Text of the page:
These two inner-arm pin-ups belong to local free-lance tattoo artist Peter Caruso.
I ran into Peter a couple of Sundays ago, caught without my camera at the local 7-Eleven, so I left him with a flier so he could check out Tattoosday . He did, and e-mailed me shortly thereafter, offering to meet up, take pictures, and talk tattooing. This past Sunday, we reconnected in front of the 7-Eleven and I took a few shots of his awesome tattoos.
Here's Peter with his forearms extended:
Your standard article on the popularity of tattooing in 2008 always looks back to the old days, back when the only inked folks around (supposedly) were bikers, veterans or sailors, criminals and circus performers.
But we are living in an "enlightened" era, says the conventional wisdom, when there is a lot less stigma attached to the art. Tattooing was illegal in New York City from the early 1960's to the mid-1990's.
Peter remembers growing up in Bensonhurst and admiring the tattoos of the neighborhood heavies. There was a lot of admiration for the tattooed gangster-types that were the fixtures in the neighborhood delis, hanging out in front of the mom-and-pop stores, and being active in the community.
Peter admired the ink, and that old school style has influenced not only his own work, but the work he had done on himself.
Peter learned from, and was influenced by, those artists he considers to be the "Old School" of Brooklyn tattooists.
He worked with and apprenticed under Paul Raffelo of Paulie Tattoo and Vito of Vito Tattoo.
He estimates that he has approximately 13 tattoos, including 2 full sleeves.
A closer look at the pin-ups on his forearms shows a style of tattoo that is classic old-school. Peter said that this was the type of tattoo that was typical in the old neighborhood he grew up in.
The "Steady as She Goes" motto was a standard phrase in a lot of old naval flash art.
These pinups were inked by Paulie Tattoos.
On Peter's inner right forearm is a green Tibetan ritual mask:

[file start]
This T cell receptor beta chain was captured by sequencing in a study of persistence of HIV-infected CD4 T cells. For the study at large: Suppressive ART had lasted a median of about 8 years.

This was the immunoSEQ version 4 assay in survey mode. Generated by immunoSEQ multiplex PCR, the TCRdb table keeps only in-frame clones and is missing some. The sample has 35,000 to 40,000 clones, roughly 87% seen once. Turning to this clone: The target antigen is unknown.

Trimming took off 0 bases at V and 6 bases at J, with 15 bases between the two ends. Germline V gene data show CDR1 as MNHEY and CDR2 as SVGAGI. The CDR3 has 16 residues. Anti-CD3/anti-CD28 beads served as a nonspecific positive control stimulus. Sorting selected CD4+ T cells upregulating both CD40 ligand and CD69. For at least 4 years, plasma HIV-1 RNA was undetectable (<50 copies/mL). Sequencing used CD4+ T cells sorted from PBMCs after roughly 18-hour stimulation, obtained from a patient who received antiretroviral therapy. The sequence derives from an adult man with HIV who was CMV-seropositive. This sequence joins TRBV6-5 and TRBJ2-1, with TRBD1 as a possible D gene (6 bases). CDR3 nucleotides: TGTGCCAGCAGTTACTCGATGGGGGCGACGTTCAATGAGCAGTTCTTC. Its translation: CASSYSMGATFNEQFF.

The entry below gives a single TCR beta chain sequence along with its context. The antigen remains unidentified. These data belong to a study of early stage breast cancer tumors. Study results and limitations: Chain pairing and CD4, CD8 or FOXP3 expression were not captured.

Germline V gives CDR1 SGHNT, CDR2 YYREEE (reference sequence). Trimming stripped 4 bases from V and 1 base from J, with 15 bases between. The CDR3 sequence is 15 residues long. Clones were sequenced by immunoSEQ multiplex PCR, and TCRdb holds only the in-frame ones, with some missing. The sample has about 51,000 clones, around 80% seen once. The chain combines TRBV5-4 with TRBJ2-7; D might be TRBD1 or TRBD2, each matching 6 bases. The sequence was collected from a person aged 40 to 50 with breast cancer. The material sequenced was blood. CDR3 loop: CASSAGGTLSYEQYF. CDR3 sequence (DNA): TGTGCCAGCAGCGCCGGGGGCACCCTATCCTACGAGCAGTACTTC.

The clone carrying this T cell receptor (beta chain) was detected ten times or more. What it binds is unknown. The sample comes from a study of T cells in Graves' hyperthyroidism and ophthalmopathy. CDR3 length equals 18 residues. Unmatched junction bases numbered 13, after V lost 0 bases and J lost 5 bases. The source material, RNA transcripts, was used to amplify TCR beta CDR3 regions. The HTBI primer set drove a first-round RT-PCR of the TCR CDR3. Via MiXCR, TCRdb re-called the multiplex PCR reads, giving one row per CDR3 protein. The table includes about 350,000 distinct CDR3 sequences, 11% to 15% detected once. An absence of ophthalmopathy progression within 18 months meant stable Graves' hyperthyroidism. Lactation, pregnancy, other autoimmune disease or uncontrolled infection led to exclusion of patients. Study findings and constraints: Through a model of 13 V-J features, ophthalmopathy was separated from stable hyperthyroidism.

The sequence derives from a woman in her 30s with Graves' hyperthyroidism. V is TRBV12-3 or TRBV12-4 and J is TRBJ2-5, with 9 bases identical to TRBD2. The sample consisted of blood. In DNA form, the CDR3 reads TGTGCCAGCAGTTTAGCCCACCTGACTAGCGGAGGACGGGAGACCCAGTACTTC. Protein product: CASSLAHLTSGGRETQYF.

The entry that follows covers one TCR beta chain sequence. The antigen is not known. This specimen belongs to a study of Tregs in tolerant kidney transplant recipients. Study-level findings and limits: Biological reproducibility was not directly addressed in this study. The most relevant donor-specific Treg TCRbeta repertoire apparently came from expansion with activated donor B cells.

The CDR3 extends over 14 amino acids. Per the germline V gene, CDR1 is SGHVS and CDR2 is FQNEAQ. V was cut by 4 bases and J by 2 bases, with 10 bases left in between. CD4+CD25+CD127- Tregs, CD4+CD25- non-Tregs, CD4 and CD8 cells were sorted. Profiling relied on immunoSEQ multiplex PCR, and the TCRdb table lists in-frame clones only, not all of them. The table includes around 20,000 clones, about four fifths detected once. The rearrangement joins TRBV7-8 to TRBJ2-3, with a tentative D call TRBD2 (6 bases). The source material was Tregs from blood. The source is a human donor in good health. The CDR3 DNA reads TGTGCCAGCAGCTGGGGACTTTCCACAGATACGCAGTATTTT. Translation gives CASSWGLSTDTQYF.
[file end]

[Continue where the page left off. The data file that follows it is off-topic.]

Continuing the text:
The mask is used, according to tradition, to drink the blood from the head in an attempt to keep the spirit alive after the body dies. Vito of Vito tattoos was the artist.
Peter is also particularly proud of this Sanskrit piece on his forearm:
Peter explained that this represents the thunderbolt that destroys ignorance, a concept explained by the term vajra and a precept in Buddhism that leads to the destruction of ignorance through enlightenment.
Thanks to Peter Caruso for sharing his tattoos here on Tattoosday. Peter is currently working free-lance and can be contacted by clicking here.
Welcome to another installment of the Tattooed Poets Project!
This will be our sixth April celebrating National Poetry Month with a month full of tattooed poets’ work – both written and corporeal. Every day this month at 3:00 AM EDT, we will post a tattoo (or two) belonging to a poet, along with a sample of their work. Because interest has been unprecedented this
year, most days we will post TWO poets, with the second one appearing at 3:00 PM EDT. If you are a published poet interested in contributing, we will be featuring additional tattooed poets weekly, starting in May, or you can volunteer now for 2015. Please email firstname.lastname@example.org for details. And please, everyone, enjoy April on Tattoosday and thank you for visiting!